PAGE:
NACCHO’s Chief, Government & Public Affairs, Adriane Cassaloti, MPH, MSW, moderated Wednesday’s plenary. She remarked that, in many ways, public health successes rely on strong public trust, clear communication, and the ability to move the public to act on that information. She also noted the key role that media plays in getting our messages out.
Michelle Lehman, Executive Vice President of Public Affairs at the National Association of Broadcasters, opened the session by sharing findings from the association’s survey in partnership with the Reynolds Journalism Institute of more than 3,000 adults. The survey explored which mediums and messengers respondents found most reliable, what Americans want to know about the vaccine, and perceptions around vaccine confidence.
Lauren Weber, Midwest Correspondent for Kaiser Health News, emphasized the importance of building relationships from day one with local members of the media. She also noted how vital local reporting is to public accountability.
Sheri Fink, PhD, Correspondent for The New York Times, stressed a need for “social listening” and being proactive when combating misinformation. She also highlighted the importance of data for decision making along with the need for modernization within the public health infrastructure.
Charles D. Ellison, Executive Producer and Host of Reality Check for Philadelphia’s WURD Radio, shared how vital user-friendly data is for communicating with vulnerable populations. He also noted the importance of social media within any communications strategy, the need to have a crisis communications plan in place, and how media can be an asset, especially when good relationships have been established.
Thursday: Forging the Way: Meeting the Challenges of a Historic Vaccination Effort
Dr. Oscar Alleyne, DrPH, MPH, Chief of Programs and Services at NACCHO, opened Thursday’s session, sharing that our resilience and fortitude over the past year is the reason public health is considered a safety net. He also noted the importance of forging partnerships and the role that vaccines play in bringing the community back together.
Boris Lushniak, MD, MPH, Professor and Dean, UMD School of Public Health, served as panel moderator.
Lisa Coen, U.S. Public Affairs Lead at Pfizer Vaccines, shared key milestones in the development process of the Pfizer-BioNTech vaccine. She stressed the important role that manufacturers play in educating the public, particularly in diverse communities, about the vaccine, and about the safety and regulatory processes that are so important in developing and approving vaccines. She also noted that messengers matter in the success of any immunization program.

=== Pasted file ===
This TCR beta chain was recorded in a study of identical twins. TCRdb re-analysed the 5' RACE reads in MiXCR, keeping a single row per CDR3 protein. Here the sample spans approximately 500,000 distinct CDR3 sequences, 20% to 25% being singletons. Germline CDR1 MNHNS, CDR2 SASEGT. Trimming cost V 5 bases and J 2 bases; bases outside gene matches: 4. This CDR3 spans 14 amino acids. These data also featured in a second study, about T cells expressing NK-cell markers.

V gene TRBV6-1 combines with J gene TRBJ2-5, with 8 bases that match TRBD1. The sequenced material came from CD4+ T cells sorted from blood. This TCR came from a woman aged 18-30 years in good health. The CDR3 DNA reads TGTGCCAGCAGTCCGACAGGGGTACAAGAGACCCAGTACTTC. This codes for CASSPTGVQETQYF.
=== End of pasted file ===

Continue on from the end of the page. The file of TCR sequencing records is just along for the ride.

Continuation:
Richard Hughes, IV, JD, MPH, Vice President of Public Policy at Moderna, shared his excitement about the future of vaccine development and the increased understanding among the public of vaccines and public health. He also noted the role that public-private partnerships have played in the course of the pandemic and the role that they might have in the future.
Phyllis Arthur, Vice President of Infectious Diseases and Diagnostics Policy at Biotechnology Innovation Organization (BIO), noted that, over the past 14 months, the industry has brought everything to bear against this pandemic with more than 800 products to treat, diagnose, or vaccinate in active research and development. She highlighted the industry’s commitment to transparency and scientific rigor. She also shared details of the BIO campaign to educate the public and provide resources and education to trusted messengers within a variety of communities.
Conference Content Available On-Demand
Conference attendees have full access to plenary and town hall recordings, demos, workshops, the sponsor gallery, and other conference offerings. If you did not register for the conference but would like on-demand access to the sessions, you can still register.
Save the date for the 2022 Preparedness Conference April 3–7 in Atlanta. For more about the conference, visit www.preparednesssummit.org.